Project Managers Work One Day a Week for Free

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In the latest Project Management Benchmark Report from Arras People, the independent annual report of the project management industry, of over 2000 practitioners polled, it was found that the average practitioner delivering +20% on top of their contracted hours. Working one extra day a week for no extra remuneration is a common occurrence yet wage levels in general still remain stagnant for the majority of project managers.

This is the tenth year of providing insights into the lives and careers of project managers and those who work in the project management profession. The report, starting back in 2005, was initially focused on salary levels for the industry before extending to its current form to include insights into the working life of a project professional.

This year’s salary levels include:

  • Programme Managers – In the UK the average salary was £65,460 with an average day rate of £587. Practitioners paid in USD averaged $151,000 whilst those paid in Euros averaged €63,400.
  • Project Managers -In the UK the average salary was £47,180 with an average day rate of £437. Practitioners paid in USD averaged $93,200 whilst those paid in Euros averaged €44,400.
  • Consultants – In the UK the average salary was £79,917 with an average day rate of £550.
  • Portfolio Managers – In the UK the average salary was £72,170 with an average day rate of £615.
  • PMO Managers – In the UK the average salary was £59,053 with an average day rate of £494. Practitioners paid in USD averaged $111,500 whilst those paid in Euros averaged €65,600.
  • Project Support -In the UK the average salary was £31,260 with an average day rate of £198.

Taking a wider look at project practitioners current work circumstances, development, remuneration and education, some highlights include:

  • 24% of UK-based practitioners say they are using Agile concepts in their day-to-day activities, yet only 8% have a recognised Agile Project Management accreditation.
  • 6% of UK-based practitioners say all programmes and projects undertaken in their organisation use Agile, yet only 50% believe their organisations have made the required philosophical shift to support its use.
  • UK-based programme and project management practitioners continue to over deliver, with the average practitioner delivering +20% on top of their contracted hours.
  • Despite only 37% of UK-based contractors seeing their day rates rise above inflation during 2014, 82% of them enter 2015 with a smile according to the Arras People positivity index.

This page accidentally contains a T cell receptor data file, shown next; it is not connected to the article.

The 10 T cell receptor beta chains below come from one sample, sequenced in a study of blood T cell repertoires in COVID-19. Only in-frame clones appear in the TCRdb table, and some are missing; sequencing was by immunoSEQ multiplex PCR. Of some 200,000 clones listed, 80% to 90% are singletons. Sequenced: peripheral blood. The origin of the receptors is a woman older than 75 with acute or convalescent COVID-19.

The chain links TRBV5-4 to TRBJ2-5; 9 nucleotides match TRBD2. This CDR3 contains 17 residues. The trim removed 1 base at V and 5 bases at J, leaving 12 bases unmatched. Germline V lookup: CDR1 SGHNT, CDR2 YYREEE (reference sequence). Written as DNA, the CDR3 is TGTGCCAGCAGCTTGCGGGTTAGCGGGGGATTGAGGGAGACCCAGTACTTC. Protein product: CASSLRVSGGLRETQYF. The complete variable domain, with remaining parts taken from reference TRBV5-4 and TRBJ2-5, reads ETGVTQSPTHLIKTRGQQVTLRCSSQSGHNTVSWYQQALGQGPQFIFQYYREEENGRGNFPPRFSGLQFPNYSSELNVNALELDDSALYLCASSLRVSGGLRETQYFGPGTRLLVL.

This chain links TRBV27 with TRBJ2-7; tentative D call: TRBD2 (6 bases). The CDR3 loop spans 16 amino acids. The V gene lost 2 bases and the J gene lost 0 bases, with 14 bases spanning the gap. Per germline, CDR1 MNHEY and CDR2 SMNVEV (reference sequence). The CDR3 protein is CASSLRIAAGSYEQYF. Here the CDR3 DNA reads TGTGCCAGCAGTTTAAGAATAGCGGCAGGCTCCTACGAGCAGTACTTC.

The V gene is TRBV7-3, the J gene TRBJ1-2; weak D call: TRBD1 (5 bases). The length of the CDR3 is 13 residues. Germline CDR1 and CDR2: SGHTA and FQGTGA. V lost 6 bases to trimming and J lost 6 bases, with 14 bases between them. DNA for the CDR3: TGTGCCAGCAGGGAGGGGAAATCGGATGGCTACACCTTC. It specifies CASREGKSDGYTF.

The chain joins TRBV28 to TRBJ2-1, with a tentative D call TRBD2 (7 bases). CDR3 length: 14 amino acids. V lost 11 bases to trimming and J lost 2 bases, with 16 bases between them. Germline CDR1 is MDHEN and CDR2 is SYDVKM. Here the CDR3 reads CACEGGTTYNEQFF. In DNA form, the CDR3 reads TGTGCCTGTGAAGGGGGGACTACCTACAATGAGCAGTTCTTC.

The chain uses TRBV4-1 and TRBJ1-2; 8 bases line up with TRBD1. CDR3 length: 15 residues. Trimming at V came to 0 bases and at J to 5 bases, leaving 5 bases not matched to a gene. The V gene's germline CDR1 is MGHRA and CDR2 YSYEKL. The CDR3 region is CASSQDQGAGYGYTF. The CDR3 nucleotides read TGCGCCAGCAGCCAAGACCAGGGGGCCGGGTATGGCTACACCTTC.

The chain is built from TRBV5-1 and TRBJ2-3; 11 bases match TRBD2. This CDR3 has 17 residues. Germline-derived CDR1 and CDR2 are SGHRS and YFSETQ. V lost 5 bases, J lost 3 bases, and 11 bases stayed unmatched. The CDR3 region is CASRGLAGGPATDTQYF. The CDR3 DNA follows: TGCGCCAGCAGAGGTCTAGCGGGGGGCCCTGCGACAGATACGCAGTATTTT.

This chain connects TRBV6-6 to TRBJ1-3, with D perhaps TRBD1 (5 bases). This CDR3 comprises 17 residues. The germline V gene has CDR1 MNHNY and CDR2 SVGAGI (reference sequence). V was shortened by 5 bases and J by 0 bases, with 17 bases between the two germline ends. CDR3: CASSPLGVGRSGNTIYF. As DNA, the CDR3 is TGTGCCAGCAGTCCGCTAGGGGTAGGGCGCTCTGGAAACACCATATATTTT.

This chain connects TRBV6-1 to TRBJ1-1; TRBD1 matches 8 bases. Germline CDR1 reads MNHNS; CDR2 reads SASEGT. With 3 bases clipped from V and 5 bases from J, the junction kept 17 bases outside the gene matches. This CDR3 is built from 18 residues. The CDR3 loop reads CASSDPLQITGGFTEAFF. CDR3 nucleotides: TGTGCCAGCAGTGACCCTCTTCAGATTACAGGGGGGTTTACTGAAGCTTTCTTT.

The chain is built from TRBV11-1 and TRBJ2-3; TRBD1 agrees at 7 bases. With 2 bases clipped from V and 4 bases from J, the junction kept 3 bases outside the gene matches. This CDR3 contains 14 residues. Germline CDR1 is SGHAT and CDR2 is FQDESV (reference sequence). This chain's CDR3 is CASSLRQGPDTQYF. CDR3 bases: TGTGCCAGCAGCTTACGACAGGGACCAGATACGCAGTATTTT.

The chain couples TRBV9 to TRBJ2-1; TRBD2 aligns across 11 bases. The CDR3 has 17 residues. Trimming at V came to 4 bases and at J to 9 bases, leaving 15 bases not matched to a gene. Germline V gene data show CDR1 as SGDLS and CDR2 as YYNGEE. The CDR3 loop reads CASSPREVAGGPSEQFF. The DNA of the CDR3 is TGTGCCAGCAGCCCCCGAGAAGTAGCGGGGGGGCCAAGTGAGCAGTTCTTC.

• Amongst UK-based employees, 16% of Public sector workers saw their salary increase by more than inflation compared to 43% of their peers in the Private sector.
  • PRINCE2 remains the top UK accreditation for project professionals at 66%. Yet 26% of respondents indicate they have no accreditations at all.
  • 73% of UK project professionals have at least a bachelors degree education although that number increases to 85% when compared to global respondents.

 

Much has changed in the field of Programme and Project management over the 10 years in which Arras People have been creating the Project Management Benchmark Report. We have seen bodies such as the PMI, APM, APMG International and the IPMA play a major role in developing and encouraging the adoption of methods and associated training to implement command and control project management. In the UK we have seen PRINCE2 become Project Management for many people and organisations; though for many, command and control has been pushed at the expense of people management.

We now have a new kid on the Programme and Project management block, who takes the name Agile; and in the last twelve months we have seen a proliferation of marketing that positions it as the key to a golden future. Whilst much confusion exists about what Agile is, or should that be what agile is? If nothing else it feels like a reaction against the “do as you are told”, manage the process not the deliverable feeling that command and control can project when poorly executed.

Maybe we are witnessing the start of the perfect storm, as a new generation find their voice in the workforce and look to define the shape of programme and project management for the next 10 years?

Against this backdrop the Project Management Benchmark Report makes essential reading for anyone working in and around project management looking for the latest insights and independent statistics. To download the report, visit the Arras People website.

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